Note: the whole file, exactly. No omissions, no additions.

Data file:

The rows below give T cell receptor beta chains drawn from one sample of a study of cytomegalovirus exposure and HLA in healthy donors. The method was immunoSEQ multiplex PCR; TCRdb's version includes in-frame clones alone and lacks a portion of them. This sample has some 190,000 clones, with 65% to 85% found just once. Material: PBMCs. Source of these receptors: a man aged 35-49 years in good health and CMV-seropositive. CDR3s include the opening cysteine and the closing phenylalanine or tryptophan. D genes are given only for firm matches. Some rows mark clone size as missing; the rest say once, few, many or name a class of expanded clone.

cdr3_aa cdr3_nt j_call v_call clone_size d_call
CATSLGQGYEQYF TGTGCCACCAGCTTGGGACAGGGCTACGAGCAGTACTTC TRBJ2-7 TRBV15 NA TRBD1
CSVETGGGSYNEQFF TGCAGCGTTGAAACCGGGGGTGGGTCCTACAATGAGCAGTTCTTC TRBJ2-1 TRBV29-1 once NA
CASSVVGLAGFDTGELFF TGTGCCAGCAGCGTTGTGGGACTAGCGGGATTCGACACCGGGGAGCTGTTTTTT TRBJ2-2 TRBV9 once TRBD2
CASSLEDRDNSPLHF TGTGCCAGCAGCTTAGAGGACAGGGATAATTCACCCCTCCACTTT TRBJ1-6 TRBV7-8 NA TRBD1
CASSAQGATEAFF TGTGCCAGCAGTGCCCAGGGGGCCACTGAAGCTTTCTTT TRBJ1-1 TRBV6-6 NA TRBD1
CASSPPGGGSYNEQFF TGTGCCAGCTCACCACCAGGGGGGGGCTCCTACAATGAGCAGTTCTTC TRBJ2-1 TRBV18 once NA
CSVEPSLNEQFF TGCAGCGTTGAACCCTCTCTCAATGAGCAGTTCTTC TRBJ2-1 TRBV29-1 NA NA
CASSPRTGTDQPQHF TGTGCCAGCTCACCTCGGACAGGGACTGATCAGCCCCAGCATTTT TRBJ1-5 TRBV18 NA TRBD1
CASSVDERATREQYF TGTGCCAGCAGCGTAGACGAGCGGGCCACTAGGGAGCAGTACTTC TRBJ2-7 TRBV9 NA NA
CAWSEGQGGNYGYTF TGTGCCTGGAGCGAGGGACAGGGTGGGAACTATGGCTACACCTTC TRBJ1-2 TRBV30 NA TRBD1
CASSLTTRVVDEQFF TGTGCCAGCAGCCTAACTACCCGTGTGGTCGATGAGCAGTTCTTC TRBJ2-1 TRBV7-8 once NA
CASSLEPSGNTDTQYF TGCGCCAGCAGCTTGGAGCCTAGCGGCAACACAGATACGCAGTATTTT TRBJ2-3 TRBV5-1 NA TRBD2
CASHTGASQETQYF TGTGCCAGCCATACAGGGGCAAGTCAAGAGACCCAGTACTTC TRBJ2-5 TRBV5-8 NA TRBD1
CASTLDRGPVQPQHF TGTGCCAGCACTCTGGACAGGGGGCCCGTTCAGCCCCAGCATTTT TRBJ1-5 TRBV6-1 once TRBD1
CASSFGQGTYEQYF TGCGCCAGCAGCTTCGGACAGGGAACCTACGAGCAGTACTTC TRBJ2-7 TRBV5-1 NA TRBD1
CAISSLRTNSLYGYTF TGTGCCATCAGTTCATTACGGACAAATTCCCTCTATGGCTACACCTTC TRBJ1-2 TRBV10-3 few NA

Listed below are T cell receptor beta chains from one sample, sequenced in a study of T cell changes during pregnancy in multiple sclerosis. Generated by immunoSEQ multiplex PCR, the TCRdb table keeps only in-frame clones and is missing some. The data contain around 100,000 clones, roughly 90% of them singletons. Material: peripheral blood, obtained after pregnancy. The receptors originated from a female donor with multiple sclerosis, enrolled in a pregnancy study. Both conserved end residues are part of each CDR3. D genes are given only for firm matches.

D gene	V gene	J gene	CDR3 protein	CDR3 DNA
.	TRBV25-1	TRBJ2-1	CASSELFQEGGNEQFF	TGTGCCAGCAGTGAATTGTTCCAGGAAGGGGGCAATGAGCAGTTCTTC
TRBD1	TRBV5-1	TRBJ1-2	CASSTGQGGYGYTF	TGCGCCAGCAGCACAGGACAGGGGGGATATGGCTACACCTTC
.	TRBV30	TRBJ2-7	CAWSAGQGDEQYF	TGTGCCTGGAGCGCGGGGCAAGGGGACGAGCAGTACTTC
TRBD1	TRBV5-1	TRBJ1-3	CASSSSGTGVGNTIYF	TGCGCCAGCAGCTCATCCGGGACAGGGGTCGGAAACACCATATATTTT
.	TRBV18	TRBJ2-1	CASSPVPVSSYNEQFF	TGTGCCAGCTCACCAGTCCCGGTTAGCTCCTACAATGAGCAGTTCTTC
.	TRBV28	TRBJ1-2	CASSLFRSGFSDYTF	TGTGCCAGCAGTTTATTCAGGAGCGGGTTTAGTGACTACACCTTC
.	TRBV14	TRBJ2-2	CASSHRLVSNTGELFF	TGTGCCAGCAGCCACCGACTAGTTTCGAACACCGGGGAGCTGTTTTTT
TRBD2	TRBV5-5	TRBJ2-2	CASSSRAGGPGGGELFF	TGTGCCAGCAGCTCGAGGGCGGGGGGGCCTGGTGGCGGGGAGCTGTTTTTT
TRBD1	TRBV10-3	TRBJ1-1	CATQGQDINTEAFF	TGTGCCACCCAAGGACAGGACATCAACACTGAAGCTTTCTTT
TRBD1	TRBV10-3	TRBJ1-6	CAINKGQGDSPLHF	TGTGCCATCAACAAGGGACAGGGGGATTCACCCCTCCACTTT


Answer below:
The rows below give T cell receptor beta chains drawn from one sample of a study of cytomegalovirus exposure and HLA in healthy donors. The method was immunoSEQ multiplex PCR; TCRdb's version includes in-frame clones alone and lacks a portion of them. This sample has some 190,000 clones, with 65% to 85% found just once. Material: PBMCs. Source of these receptors: a man aged 35-49 years in good health and CMV-seropositive. CDR3s include the opening cysteine and the closing phenylalanine or tryptophan. D genes are given only for firm matches. Some rows mark clone size as missing; the rest say once, few, many or name a class of expanded clone.

cdr3_aa cdr3_nt j_call v_call clone_size d_call
CATSLGQGYEQYF TGTGCCACCAGCTTGGGACAGGGCTACGAGCAGTACTTC TRBJ2-7 TRBV15 NA TRBD1
CSVETGGGSYNEQFF TGCAGCGTTGAAACCGGGGGTGGGTCCTACAATGAGCAGTTCTTC TRBJ2-1 TRBV29-1 once NA
CASSVVGLAGFDTGELFF TGTGCCAGCAGCGTTGTGGGACTAGCGGGATTCGACACCGGGGAGCTGTTTTTT TRBJ2-2 TRBV9 once TRBD2
CASSLEDRDNSPLHF TGTGCCAGCAGCTTAGAGGACAGGGATAATTCACCCCTCCACTTT TRBJ1-6 TRBV7-8 NA TRBD1
CASSAQGATEAFF TGTGCCAGCAGTGCCCAGGGGGCCACTGAAGCTTTCTTT TRBJ1-1 TRBV6-6 NA TRBD1
CASSPPGGGSYNEQFF TGTGCCAGCTCACCACCAGGGGGGGGCTCCTACAATGAGCAGTTCTTC TRBJ2-1 TRBV18 once NA
CSVEPSLNEQFF TGCAGCGTTGAACCCTCTCTCAATGAGCAGTTCTTC TRBJ2-1 TRBV29-1 NA NA
CASSPRTGTDQPQHF TGTGCCAGCTCACCTCGGACAGGGACTGATCAGCCCCAGCATTTT TRBJ1-5 TRBV18 NA TRBD1
CASSVDERATREQYF TGTGCCAGCAGCGTAGACGAGCGGGCCACTAGGGAGCAGTACTTC TRBJ2-7 TRBV9 NA NA
CAWSEGQGGNYGYTF TGTGCCTGGAGCGAGGGACAGGGTGGGAACTATGGCTACACCTTC TRBJ1-2 TRBV30 NA TRBD1
CASSLTTRVVDEQFF TGTGCCAGCAGCCTAACTACCCGTGTGGTCGATGAGCAGTTCTTC TRBJ2-1 TRBV7-8 once NA
CASSLEPSGNTDTQYF TGCGCCAGCAGCTTGGAGCCTAGCGGCAACACAGATACGCAGTATTTT TRBJ2-3 TRBV5-1 NA TRBD2
CASHTGASQETQYF TGTGCCAGCCATACAGGGGCAAGTCAAGAGACCCAGTACTTC TRBJ2-5 TRBV5-8 NA TRBD1
CASTLDRGPVQPQHF TGTGCCAGCACTCTGGACAGGGGGCCCGTTCAGCCCCAGCATTTT TRBJ1-5 TRBV6-1 once TRBD1
CASSFGQGTYEQYF TGCGCCAGCAGCTTCGGACAGGGAACCTACGAGCAGTACTTC TRBJ2-7 TRBV5-1 NA TRBD1
CAISSLRTNSLYGYTF TGTGCCATCAGTTCATTACGGACAAATTCCCTCTATGGCTACACCTTC TRBJ1-2 TRBV10-3 few NA

Listed below are T cell receptor beta chains from one sample, sequenced in a study of T cell changes during pregnancy in multiple sclerosis. Generated by immunoSEQ multiplex PCR, the TCRdb table keeps only in-frame clones and is missing some. The data contain around 100,000 clones, roughly 90% of them singletons. Material: peripheral blood, obtained after pregnancy. The receptors originated from a female donor with multiple sclerosis, enrolled in a pregnancy study. Both conserved end residues are part of each CDR3. D genes are given only for firm matches.

D gene	V gene	J gene	CDR3 protein	CDR3 DNA
.	TRBV25-1	TRBJ2-1	CASSELFQEGGNEQFF	TGTGCCAGCAGTGAATTGTTCCAGGAAGGGGGCAATGAGCAGTTCTTC
TRBD1	TRBV5-1	TRBJ1-2	CASSTGQGGYGYTF	TGCGCCAGCAGCACAGGACAGGGGGGATATGGCTACACCTTC
.	TRBV30	TRBJ2-7	CAWSAGQGDEQYF	TGTGCCTGGAGCGCGGGGCAAGGGGACGAGCAGTACTTC
TRBD1	TRBV5-1	TRBJ1-3	CASSSSGTGVGNTIYF	TGCGCCAGCAGCTCATCCGGGACAGGGGTCGGAAACACCATATATTTT
.	TRBV18	TRBJ2-1	CASSPVPVSSYNEQFF	TGTGCCAGCTCACCAGTCCCGGTTAGCTCCTACAATGAGCAGTTCTTC
.	TRBV28	TRBJ1-2	CASSLFRSGFSDYTF	TGTGCCAGCAGTTTATTCAGGAGCGGGTTTAGTGACTACACCTTC
.	TRBV14	TRBJ2-2	CASSHRLVSNTGELFF	TGTGCCAGCAGCCACCGACTAGTTTCGAACACCGGGGAGCTGTTTTTT
TRBD2	TRBV5-5	TRBJ2-2	CASSSRAGGPGGGELFF	TGTGCCAGCAGCTCGAGGGCGGGGGGGCCTGGTGGCGGGGAGCTGTTTTTT
TRBD1	TRBV10-3	TRBJ1-1	CATQGQDINTEAFF	TGTGCCACCCAAGGACAGGACATCAACACTGAAGCTTTCTTT
TRBD1	TRBV10-3	TRBJ1-6	CAINKGQGDSPLHF	TGTGCCATCAACAAGGGACAGGGGGATTCACCCCTCCACTTT